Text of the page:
"She says turn on the light, otherwise it can't be seen/She's got cheekbones like geometry and eyes like sin" - Perfect Skin, by Lloyd Cole
Nicole Kidman has a way of turning men's brains to mush. Critics go ga-ga for her: this was the woman who inspired that famous "theatrical Viagra" review when she starred in The Blue Room in the West End. Guardian film critic Peter Bradshaw fancied he could "hear the faint crackle of her stockings" as she entered The Golden Compass. The usually estimable David Thomson went so far as to write a tell-all book about her stranglehold on his fevered imagination, including a three-page fantasy involving a brothel, a white bra "a size or two too small", a Gestapo officer and "an elderly Chinaman".
So let's admit that Kidman is hot and get it over with. But it's equally true to say that she's cold. Her characters are invariably rational and calculating, not warm and impetuous. This remains true even when she's playing not-so-smart (in To Die For, for instance; still a defining role).
Look back over the 30 or so movies she's made since Dead Calm in 1989 and you'd be hard pressed to find evidence of chemistry with anyone - least of all in the three pictures she made with Tom Cruise. She had more rapport with her husband in Birth - dead and reborn as a ten-year-old child. As Dead Calm demonstrated from the outset, Kidman is a remarkably self-sufficient presence, enterprising and intelligent enough to save her own skin. It's rare that she pays more than lip service to anyone else's.
This explains why she was such bad casting as the last vestige of humanity in The Invasion - she comes across as part pod person already. Conversely, it suggests why Phillip Pullman says he always imagined Kidman playing the glamorous Marisa Coulter in The Golden Compass, and why she's so good in it. Of course, we don't insist that actors should be emotionally available. What's more, 50 or 60 years ago the silver screen was dominated by women like this: Joan Crawford, for instance; or Barbara Stanwyck. In another era, she might have made a formidable femme fatale. Today, in our more touchy-feely times, that hardness must be counted a limitation.
Kidman can be desperately unconvincing when she's called on to play someone with less of her wherewithal - the gentle impracticality required of her in certain scenes in Cold Mountain for example, or as needy white trash Faunia Farley in The Human Stain. When she's flailing she can be mannered and heavy. She's also quite capable of blanding out completely playing pert and pretty in pass-me-the-paycheck fluff like The Stepford Wives and Bewitched.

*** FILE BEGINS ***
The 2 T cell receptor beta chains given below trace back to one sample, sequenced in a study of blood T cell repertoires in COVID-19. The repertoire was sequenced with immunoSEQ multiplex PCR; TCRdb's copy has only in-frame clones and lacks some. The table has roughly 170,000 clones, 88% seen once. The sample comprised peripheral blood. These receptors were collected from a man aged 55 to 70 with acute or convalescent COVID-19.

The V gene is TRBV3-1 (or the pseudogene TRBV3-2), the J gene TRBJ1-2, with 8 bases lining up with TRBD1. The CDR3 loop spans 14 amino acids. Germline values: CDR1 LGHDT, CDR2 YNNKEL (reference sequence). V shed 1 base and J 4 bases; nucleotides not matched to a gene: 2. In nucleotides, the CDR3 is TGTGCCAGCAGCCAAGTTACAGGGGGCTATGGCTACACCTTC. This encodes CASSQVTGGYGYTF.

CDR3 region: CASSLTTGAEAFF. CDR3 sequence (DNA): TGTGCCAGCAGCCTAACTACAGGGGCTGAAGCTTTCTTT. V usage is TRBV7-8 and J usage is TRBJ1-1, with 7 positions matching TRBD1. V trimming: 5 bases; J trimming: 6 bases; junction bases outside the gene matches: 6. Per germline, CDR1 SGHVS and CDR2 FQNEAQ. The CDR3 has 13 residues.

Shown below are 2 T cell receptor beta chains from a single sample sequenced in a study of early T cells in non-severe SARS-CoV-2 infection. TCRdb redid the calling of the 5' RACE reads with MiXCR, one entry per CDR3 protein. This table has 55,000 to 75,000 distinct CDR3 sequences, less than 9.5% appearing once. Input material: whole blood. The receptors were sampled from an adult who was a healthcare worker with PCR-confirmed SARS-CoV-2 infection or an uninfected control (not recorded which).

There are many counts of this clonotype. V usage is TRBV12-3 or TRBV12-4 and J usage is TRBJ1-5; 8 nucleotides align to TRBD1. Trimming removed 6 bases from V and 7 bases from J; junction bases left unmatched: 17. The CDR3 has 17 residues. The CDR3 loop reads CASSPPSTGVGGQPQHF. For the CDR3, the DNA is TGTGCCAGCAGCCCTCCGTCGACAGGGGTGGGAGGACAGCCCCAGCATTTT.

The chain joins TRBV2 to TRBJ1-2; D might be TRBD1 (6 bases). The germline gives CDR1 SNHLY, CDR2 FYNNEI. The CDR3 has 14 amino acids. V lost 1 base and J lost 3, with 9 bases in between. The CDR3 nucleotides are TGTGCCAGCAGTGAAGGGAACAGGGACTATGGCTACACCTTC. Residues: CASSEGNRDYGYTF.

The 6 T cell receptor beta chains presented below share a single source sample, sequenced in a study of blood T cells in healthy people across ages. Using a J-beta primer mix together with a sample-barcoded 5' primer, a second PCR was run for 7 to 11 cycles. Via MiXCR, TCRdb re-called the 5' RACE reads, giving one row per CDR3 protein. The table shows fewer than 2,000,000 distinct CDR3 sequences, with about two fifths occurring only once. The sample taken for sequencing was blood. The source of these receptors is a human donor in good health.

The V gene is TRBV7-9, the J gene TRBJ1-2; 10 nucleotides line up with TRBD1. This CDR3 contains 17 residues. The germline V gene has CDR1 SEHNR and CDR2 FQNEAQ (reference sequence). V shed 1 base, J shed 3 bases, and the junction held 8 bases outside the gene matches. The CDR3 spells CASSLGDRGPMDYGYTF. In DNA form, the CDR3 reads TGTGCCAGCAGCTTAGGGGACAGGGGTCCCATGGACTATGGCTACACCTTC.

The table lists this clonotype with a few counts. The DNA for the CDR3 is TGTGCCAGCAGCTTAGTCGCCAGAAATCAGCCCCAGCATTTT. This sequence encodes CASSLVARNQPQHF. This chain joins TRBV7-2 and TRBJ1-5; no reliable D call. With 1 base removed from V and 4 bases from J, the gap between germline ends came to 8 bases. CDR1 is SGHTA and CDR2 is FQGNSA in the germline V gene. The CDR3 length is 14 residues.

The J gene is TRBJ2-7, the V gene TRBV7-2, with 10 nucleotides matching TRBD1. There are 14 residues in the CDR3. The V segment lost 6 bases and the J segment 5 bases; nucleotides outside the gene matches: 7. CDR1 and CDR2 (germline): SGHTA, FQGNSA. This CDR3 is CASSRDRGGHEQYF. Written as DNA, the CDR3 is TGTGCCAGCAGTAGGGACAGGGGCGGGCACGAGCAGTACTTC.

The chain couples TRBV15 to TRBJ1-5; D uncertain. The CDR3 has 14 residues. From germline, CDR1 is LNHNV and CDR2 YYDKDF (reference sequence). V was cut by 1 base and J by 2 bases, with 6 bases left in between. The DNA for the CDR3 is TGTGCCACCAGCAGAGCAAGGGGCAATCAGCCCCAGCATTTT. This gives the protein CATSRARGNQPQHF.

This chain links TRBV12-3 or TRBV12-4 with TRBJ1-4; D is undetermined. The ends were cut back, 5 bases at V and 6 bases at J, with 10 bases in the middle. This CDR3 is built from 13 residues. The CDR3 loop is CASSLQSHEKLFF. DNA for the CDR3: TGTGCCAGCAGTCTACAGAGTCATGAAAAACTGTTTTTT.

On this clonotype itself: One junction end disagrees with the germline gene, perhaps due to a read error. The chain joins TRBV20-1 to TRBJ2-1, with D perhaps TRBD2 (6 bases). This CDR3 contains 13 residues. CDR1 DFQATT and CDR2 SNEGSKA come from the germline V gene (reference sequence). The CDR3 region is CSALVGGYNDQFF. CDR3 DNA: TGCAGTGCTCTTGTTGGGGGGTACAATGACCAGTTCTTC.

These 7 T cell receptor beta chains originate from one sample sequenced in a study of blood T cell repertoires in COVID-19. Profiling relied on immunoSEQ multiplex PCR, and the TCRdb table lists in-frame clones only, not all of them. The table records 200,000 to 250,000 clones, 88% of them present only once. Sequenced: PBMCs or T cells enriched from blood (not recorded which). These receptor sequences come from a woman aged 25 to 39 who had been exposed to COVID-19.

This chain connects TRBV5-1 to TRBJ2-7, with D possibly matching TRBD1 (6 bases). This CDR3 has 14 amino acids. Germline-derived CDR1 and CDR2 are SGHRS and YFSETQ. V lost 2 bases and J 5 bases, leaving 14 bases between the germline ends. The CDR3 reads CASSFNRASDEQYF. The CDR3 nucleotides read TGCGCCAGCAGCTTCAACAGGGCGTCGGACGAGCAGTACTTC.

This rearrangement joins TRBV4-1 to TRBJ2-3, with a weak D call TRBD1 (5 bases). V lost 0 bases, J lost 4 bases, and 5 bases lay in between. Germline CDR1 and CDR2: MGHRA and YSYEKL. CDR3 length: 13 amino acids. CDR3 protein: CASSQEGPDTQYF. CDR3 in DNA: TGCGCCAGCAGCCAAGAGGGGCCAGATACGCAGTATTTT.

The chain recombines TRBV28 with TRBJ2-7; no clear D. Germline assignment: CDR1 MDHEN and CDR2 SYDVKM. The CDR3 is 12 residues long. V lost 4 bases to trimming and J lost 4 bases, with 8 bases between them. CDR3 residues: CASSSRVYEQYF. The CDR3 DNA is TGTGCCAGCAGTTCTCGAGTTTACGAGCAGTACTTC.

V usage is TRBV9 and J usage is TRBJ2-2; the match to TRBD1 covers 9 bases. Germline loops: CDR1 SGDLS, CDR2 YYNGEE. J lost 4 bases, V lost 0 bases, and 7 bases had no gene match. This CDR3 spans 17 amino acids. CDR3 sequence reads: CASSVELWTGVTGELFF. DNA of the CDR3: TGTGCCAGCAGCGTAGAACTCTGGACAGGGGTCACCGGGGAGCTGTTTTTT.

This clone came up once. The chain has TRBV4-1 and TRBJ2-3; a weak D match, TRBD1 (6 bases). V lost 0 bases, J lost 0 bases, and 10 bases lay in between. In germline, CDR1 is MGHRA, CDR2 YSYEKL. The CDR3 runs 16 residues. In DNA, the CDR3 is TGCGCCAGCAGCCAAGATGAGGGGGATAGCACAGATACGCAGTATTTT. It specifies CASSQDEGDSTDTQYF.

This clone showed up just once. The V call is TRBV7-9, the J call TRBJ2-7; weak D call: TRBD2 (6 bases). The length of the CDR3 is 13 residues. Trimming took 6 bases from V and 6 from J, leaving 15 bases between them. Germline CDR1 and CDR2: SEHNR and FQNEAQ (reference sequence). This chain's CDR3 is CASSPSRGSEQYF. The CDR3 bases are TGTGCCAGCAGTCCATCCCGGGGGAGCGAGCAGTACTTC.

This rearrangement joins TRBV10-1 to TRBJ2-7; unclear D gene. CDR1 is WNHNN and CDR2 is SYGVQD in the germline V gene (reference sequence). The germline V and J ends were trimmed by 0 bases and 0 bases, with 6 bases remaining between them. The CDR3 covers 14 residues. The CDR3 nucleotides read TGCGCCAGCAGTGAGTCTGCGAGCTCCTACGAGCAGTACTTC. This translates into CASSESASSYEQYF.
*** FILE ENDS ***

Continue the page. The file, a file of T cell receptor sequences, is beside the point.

Since the split from Cruise - and the determined, worldwide media charm offensive she put herself through in its wake - Kidman made herself, if not the biggest female star in the world (I guess Julia Roberts and Angelina Jolie would have something to say about that) then certainly the most sought after. And she accomplished this more than anything by communicating her hunger for challenge and good work.
That is: over a three-year period she worked with an Aussie (Baz Luhrmann on Moulin Rouge!); a Spaniard (Alejandro Amenabar on The Others); two Brits (Jez Butterworth and Stephen Daldry, on Birthday Girl and The Hours, respectively); and a crazy Dane (Lars Von Trier on Dogville). Hardly a safe commercial choice in the lot of them, yet she came away with back to back Best Actress nominations, a win for The Hours, a couple of bone fide hits, and enormous credibility.
Her instincts (or her luck) haven't been so unerring since, but she continues to take on risky projects like Birth, Fur, and this week's brilliantly noxious Margot at the Wedding (one of her best ever performances in a film that has made less than $2 million at the US box office). Her career would look a lot more solid of if the supposedly safer mainstream movies had lived up to expectations. With the failure of The Golden Compass in the US market, the $10 million paychecks may be gone for good.
Kidman is 40 now, and expecting a child this summer with new husband Keith Urban. These are unsparing times for any actress: the internet gossip sites, the paparazzi, and even advances in movie technology seem to demand perfection at every turn (amusingly, Cargo brought out a new line of cosmetics called blu_ray, promising skin fit for High Definition). But you can't win: Kidman's fair complexion only fuels further rumour and speculation about plastic surgery and botox injections (which she has denied).
So far she's managed to ride over the innuendo - somehow she manages to give next to nothing away in interviews and still come across as authentically down to earth. For all the thousands of magazine cover stories from the last decade we're still in the dark about her marriage to Tom Cruise, and Andrew Morton's book doesn't shed much light on what went on there either.
Right now she has just one more movie in the can: Baz Luhrmann's period epic Australia, in which she stars. Several other projects have failed to come together, so it remains to be seen if she can continue to roam so far and wide, or whether Hollywood will look for a younger model. Not that she seems tainted by box office failures, certainly not in the eyes of filmmakers or fans. Kidman's adventurous streak has served her well: in Margot; in Birth; Dogville; The Hours and Eyes Wide Shut we can see that she's never better than when she dares to show us her ugly side.
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